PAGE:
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I like this demonstration of an alternate input device by Paul Bishop. He built an Arduino light pen using an Arduino, television, and photoresistor. It works by displaying a series of flashing boxes on the screen, and using the photoresistor to measure if there was a change in the amount of light that it saw before and during the flash.

It seems like a fun way to play around with making your own input capture device, however I suspect that the flashing light might get a bit annoying after a while (unless it could be built into the thing you are interacting with?). It might also be interesting to try a binary search method to figure out where the pen is, which would let you check a much larger part of the screen than just a few buttons.




  1. migpics says:

    Could the flashing rate be increased beyond 30 times per second to make it look continuous and the arduino still be able to pick pu that flickering?

    1. Matt Mets says:

      Unfortunately, I don’t think it can, because you are limited by the speed of the display that you are using. Some fancy TVs and computers can do 60 or 120 Hz refresh rate, but I’m not sure how you can drive a signal to them that fast (and the poor Arduino might have a hard time keeping up!)

      1. Paul Bishop says:


        You are correct.. which is why a “drawing” type lightpen is nearly impossible to implement with newer screen designs like LCDs. Successive zone approximation (flashing boxes of varying sizes and location to calcuate location by estimation) is slightly faster, but the visual impact of strobing large screen areas makes the method unusable. The extremely slow update of LCDs when compared to CRT electron gun make it impossible to make the location strobing invisible to the user. However, it is somewhat workable to use it for “box selection” purposes, similar to the demonstration video.

        However, a game similar to “Duck Hunt” is possible: when the “gun” is fired, the screen is cleared to all black, then only the “duck” is flashed on. If the gun is aiming at the “duck” (the lighted square) then a brightness change is noted and a hit is registered. If there isn’t a brightness change with the flashing of the “duck”, then the gun wasn’t pointed at the proper location, and a “miss” is registered. Creation of the game then just becomes assembling some cute graphics and animation. With a monochrome low-res output (128×96 in this case), creative cartooning may be as much of a challenge as the code and circuitry.. possibly more!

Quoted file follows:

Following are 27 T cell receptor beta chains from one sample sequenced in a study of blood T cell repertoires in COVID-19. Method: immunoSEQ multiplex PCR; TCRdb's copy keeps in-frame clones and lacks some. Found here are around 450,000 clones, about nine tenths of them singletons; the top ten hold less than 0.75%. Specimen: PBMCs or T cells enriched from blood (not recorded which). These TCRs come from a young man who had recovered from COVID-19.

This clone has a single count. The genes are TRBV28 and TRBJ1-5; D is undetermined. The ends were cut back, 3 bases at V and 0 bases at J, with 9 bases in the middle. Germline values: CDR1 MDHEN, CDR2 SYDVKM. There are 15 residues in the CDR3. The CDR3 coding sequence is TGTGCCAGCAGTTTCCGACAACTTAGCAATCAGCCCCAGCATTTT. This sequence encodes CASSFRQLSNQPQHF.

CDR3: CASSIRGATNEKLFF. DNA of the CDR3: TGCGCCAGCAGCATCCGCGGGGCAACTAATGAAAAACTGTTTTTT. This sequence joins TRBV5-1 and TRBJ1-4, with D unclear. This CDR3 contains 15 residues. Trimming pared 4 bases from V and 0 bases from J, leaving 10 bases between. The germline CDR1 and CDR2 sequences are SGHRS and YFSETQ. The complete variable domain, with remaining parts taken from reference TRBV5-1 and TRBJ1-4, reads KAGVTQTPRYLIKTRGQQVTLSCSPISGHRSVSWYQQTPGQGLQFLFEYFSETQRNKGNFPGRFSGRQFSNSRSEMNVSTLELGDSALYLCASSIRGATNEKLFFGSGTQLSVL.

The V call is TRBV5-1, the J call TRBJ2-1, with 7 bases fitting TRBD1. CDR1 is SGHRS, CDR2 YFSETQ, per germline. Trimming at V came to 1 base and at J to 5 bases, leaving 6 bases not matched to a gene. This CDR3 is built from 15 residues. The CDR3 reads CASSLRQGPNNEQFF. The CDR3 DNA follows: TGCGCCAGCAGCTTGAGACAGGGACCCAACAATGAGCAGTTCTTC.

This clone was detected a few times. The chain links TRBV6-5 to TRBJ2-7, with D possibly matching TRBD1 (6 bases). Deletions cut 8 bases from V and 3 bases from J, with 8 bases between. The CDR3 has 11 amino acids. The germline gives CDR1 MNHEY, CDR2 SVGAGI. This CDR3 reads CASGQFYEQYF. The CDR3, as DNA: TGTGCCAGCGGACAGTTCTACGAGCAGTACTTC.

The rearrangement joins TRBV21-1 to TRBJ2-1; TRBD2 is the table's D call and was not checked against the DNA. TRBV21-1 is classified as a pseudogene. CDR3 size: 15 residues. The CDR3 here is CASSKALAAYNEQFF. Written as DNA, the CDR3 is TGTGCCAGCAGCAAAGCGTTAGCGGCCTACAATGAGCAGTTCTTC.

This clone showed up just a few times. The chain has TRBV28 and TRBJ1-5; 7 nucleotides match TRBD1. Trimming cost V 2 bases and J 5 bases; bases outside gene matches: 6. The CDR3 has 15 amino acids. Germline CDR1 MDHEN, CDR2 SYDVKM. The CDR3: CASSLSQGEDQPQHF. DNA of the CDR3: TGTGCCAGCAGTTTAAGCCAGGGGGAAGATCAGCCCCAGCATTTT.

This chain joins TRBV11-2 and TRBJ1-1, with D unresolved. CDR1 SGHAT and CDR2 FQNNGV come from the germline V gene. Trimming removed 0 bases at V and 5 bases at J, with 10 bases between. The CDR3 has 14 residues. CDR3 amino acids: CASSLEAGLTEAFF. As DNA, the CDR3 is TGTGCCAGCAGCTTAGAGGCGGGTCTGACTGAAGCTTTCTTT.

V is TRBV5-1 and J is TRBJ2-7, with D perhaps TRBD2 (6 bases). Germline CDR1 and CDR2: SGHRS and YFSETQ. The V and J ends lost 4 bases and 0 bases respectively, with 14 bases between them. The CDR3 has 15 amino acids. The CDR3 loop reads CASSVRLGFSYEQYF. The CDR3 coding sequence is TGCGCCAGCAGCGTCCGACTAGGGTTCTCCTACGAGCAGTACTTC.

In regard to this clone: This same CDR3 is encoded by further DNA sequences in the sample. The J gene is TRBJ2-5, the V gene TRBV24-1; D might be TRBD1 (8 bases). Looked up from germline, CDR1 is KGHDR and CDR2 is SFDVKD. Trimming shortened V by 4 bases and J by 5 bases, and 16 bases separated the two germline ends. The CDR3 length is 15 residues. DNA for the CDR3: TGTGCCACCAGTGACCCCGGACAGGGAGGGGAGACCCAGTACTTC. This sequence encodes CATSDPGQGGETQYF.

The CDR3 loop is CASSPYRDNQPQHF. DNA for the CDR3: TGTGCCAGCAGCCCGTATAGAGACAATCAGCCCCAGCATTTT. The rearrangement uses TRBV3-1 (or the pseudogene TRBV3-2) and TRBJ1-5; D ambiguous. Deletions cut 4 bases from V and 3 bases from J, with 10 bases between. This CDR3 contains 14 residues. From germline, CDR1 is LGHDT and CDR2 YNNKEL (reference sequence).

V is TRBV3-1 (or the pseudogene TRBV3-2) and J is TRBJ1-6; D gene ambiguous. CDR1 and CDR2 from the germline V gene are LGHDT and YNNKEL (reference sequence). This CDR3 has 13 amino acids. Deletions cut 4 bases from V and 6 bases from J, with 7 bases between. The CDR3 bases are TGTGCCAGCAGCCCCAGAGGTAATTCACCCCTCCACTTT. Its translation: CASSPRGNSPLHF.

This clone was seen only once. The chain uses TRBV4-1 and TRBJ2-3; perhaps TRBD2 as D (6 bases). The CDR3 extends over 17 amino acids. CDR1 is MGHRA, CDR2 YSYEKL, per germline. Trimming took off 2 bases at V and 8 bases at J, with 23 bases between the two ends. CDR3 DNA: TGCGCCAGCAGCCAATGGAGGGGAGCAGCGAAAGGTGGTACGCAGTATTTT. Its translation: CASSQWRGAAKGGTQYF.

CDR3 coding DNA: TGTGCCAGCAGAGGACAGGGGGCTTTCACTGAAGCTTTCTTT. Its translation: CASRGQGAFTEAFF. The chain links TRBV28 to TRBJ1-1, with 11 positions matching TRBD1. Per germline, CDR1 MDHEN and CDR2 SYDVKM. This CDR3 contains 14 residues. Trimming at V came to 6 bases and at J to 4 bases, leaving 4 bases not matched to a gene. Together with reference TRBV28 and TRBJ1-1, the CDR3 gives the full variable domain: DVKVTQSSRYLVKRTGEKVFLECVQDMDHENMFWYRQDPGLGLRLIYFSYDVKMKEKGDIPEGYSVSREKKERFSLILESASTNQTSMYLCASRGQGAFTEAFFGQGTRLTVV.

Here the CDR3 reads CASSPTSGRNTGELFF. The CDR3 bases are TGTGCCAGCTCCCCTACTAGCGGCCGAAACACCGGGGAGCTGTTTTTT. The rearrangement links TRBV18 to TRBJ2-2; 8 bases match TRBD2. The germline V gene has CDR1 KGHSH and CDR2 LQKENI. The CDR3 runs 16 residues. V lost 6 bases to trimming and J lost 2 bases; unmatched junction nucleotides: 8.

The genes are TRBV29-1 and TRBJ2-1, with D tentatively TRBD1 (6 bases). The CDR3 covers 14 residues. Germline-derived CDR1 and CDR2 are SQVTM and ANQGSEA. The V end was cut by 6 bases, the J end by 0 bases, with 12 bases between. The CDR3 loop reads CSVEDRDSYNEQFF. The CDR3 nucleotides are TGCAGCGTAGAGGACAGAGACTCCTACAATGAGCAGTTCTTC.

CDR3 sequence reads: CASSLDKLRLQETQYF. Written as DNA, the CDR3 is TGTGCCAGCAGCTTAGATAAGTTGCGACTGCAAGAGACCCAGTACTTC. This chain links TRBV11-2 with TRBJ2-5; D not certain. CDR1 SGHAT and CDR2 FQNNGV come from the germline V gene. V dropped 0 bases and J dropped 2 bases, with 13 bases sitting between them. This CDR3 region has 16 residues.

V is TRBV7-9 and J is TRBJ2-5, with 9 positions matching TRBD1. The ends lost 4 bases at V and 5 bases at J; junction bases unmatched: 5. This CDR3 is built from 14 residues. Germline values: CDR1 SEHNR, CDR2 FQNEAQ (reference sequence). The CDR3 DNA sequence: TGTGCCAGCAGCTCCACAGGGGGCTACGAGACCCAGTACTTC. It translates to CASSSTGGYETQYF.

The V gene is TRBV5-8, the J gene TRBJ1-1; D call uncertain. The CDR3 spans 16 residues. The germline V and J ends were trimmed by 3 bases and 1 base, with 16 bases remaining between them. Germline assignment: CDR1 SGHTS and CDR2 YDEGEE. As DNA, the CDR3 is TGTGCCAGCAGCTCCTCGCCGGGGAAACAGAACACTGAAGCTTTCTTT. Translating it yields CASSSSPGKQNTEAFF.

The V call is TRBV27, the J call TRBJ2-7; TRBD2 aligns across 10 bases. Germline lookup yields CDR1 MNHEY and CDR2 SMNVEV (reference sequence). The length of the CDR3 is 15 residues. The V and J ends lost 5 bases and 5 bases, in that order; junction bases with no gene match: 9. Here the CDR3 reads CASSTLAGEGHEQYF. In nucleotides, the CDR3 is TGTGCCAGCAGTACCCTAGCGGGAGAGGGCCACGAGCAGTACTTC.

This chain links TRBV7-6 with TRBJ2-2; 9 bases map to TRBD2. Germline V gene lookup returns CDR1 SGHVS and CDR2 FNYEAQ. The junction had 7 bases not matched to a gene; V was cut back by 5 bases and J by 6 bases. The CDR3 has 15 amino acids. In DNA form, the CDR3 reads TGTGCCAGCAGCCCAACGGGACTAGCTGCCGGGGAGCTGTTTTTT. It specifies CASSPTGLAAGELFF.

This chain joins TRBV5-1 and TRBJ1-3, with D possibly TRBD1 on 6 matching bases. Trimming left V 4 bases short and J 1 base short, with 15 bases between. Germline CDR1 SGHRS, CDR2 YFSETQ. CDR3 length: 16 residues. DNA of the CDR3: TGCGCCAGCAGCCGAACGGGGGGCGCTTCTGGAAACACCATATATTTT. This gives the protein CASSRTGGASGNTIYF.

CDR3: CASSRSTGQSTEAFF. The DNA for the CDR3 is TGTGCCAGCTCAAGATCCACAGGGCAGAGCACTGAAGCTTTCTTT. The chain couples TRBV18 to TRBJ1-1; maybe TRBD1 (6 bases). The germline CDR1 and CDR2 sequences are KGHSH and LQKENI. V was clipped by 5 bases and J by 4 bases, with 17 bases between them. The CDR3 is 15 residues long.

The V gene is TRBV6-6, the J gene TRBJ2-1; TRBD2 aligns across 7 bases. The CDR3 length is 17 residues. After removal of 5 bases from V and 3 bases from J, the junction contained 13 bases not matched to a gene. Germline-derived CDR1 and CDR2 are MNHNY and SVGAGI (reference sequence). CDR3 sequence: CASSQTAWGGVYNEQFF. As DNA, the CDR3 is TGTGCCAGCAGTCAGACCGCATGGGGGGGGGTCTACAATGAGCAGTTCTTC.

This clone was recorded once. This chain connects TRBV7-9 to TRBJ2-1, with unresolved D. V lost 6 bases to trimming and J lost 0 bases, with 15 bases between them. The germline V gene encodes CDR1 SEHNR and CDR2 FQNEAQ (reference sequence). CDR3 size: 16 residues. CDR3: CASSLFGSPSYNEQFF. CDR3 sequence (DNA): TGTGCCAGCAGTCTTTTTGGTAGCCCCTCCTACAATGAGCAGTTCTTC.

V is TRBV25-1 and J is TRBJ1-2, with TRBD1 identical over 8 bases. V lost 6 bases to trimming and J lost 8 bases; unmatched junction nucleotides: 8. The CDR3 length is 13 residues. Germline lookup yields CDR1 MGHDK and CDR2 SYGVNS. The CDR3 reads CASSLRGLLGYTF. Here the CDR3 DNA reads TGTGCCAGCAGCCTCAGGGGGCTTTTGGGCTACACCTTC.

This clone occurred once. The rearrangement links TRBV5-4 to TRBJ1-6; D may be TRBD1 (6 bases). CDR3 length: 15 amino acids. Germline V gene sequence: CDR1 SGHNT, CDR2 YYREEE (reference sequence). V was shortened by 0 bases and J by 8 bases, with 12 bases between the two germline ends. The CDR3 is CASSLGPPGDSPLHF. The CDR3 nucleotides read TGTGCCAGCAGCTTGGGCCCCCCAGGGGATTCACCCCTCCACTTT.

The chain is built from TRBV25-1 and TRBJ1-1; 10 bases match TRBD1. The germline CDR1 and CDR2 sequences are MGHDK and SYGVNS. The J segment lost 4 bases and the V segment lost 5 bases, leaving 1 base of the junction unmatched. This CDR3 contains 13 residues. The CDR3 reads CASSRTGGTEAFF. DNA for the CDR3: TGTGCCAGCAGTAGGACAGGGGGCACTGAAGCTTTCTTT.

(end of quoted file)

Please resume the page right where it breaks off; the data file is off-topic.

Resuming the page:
Incurable illness took me from the working world some time back.. you can take an engineer out of his job, but you can never take the job out of the engineer. Arduino takes me right back to being a tinkering, curious farm kid of thirty years ago. For a curious and creative mind on a shoestring for a budget, Arduino cannot be beat!

  2. Paul Bishop says:

    Thanks for featuring my little demo! Though not terribly useful as a “standard” drawing-type light pen, this design can be used to handle a short-list menu selection or a “Duck Hunt” type shooter game. With the addition of a small piece of tubing to act as barrel, and adjustment of the threshholds in code, the design can reliably locate as a “gun” from up to ten feet away.

    The code and circuit are very simple, go ahead and run with it.. let’s see what others come up with!